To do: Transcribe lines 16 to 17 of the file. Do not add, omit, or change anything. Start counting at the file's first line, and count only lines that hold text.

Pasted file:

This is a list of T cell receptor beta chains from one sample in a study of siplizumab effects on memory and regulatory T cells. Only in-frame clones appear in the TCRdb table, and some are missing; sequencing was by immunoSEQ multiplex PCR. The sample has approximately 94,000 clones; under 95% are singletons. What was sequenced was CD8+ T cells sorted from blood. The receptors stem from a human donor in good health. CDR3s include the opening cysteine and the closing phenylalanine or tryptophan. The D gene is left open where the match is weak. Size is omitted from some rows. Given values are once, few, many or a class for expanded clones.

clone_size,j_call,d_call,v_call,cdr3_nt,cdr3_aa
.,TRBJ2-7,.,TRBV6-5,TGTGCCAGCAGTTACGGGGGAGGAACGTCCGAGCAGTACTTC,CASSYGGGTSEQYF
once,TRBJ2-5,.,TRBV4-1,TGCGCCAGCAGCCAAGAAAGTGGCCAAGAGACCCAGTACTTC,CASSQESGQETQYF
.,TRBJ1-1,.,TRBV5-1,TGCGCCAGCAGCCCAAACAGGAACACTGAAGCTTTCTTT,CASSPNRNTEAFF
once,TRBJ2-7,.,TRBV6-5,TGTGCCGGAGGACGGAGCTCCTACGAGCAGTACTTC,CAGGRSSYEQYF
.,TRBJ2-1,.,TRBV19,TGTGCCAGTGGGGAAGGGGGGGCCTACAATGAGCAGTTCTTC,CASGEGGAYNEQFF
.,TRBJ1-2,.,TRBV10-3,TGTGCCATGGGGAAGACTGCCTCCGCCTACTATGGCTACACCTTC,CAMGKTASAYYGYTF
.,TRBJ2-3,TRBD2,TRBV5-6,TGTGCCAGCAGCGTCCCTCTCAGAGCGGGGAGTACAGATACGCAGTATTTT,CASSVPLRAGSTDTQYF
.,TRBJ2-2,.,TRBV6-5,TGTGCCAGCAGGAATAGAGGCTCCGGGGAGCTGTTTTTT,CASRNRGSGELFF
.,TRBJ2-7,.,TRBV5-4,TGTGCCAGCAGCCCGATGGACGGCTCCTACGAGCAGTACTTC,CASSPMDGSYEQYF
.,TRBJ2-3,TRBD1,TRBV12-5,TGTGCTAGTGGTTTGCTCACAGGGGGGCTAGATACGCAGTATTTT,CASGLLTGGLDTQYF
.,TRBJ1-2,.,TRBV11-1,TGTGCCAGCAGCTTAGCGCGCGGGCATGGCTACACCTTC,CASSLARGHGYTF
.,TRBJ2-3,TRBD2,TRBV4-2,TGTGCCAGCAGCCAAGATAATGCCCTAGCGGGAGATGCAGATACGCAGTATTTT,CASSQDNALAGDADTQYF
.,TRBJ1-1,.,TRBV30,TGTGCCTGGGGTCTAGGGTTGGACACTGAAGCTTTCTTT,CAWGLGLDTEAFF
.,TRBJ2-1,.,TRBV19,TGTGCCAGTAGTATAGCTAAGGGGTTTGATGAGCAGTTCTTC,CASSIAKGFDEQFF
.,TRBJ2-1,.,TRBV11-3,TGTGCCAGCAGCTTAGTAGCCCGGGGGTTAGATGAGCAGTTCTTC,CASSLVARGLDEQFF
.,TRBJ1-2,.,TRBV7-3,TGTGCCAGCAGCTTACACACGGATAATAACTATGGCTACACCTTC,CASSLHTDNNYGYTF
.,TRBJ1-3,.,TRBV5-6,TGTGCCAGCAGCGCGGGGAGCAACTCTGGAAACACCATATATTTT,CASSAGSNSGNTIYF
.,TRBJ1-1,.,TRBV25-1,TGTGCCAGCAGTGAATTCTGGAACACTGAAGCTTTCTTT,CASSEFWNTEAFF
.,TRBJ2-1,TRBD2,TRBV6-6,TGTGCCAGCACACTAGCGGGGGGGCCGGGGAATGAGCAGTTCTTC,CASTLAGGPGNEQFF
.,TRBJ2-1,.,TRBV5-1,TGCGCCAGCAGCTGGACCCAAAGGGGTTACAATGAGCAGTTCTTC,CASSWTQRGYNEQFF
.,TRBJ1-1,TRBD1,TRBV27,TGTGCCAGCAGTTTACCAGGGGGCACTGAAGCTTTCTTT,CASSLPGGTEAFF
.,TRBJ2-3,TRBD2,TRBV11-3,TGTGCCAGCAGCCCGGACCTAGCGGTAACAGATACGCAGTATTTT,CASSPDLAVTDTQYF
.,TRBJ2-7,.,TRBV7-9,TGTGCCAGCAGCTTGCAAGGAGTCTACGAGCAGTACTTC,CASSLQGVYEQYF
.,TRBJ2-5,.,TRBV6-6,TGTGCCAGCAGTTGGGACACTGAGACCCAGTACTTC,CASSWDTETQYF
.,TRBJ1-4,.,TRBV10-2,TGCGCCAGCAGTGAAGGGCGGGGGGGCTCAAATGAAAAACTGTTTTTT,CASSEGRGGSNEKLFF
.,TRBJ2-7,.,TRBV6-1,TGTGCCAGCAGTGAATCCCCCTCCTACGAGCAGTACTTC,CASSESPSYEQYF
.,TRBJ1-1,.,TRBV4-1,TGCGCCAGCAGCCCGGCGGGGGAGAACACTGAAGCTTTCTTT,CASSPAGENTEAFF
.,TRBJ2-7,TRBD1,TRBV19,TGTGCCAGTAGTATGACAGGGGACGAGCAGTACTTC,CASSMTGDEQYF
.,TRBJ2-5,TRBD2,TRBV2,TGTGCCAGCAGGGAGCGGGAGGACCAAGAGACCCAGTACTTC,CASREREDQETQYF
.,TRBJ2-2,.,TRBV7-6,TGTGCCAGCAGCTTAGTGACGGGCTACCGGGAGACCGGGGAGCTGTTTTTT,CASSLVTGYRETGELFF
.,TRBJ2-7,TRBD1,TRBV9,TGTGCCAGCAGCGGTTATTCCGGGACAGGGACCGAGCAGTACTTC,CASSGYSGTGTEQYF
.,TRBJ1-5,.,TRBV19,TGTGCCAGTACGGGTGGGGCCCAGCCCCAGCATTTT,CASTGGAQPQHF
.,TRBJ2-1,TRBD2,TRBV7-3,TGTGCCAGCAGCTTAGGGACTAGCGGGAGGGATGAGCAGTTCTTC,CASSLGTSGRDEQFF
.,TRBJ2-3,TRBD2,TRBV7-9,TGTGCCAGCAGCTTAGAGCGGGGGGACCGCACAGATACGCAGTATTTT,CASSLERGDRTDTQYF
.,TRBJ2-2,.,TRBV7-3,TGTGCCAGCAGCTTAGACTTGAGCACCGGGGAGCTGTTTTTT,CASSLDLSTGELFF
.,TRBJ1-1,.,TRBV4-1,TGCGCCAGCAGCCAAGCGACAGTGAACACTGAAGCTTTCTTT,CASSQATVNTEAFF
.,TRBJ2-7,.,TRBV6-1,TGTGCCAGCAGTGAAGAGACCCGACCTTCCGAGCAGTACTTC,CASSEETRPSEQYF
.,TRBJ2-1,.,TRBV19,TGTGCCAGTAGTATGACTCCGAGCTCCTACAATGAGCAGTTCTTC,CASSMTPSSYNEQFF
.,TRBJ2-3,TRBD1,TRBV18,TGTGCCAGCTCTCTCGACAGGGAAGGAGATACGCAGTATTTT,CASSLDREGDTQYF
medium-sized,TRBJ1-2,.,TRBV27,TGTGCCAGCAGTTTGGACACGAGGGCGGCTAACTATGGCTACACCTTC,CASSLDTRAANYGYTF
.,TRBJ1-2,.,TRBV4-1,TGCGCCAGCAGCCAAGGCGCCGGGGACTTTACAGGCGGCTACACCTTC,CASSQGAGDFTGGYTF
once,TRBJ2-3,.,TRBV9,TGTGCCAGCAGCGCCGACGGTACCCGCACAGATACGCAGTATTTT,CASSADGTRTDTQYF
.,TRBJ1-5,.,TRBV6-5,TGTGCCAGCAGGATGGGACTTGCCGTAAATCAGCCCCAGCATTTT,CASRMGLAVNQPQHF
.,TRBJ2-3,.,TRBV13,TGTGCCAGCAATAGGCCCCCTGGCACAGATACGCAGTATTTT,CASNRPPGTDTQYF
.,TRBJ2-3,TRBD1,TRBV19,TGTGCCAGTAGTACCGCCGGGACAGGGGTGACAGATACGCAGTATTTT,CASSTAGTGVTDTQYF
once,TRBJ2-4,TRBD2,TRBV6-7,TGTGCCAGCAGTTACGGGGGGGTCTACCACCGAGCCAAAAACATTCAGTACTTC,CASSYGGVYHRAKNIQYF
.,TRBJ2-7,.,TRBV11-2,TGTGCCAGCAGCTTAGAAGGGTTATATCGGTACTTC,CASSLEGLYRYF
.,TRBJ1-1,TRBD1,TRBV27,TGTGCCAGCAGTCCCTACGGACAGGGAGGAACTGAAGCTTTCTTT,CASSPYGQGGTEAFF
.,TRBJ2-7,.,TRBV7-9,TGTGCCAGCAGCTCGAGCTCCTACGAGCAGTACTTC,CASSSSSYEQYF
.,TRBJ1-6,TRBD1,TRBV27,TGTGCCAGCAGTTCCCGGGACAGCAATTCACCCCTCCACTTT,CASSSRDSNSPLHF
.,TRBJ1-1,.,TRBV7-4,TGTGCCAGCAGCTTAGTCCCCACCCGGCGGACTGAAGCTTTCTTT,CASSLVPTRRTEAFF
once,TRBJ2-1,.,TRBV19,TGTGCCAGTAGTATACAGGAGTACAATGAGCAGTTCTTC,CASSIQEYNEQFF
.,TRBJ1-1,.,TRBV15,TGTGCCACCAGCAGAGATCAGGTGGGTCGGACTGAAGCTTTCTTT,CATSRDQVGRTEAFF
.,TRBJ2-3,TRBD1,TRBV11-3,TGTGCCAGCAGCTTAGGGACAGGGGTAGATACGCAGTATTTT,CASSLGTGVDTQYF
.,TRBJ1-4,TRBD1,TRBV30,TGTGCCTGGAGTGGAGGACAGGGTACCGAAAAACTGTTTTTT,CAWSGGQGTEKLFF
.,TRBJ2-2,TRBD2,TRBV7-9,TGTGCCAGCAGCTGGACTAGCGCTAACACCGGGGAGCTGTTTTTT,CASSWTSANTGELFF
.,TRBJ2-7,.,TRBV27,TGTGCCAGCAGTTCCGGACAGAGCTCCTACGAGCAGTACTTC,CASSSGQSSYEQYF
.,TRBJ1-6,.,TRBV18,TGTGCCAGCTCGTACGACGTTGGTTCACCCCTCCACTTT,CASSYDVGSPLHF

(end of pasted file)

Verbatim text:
.,TRBJ2-1,.,TRBV19,TGTGCCAGTAGTATAGCTAAGGGGTTTGATGAGCAGTTCTTC,CASSIAKGFDEQFF
.,TRBJ2-1,.,TRBV11-3,TGTGCCAGCAGCTTAGTAGCCCGGGGGTTAGATGAGCAGTTCTTC,CASSLVARGLDEQFF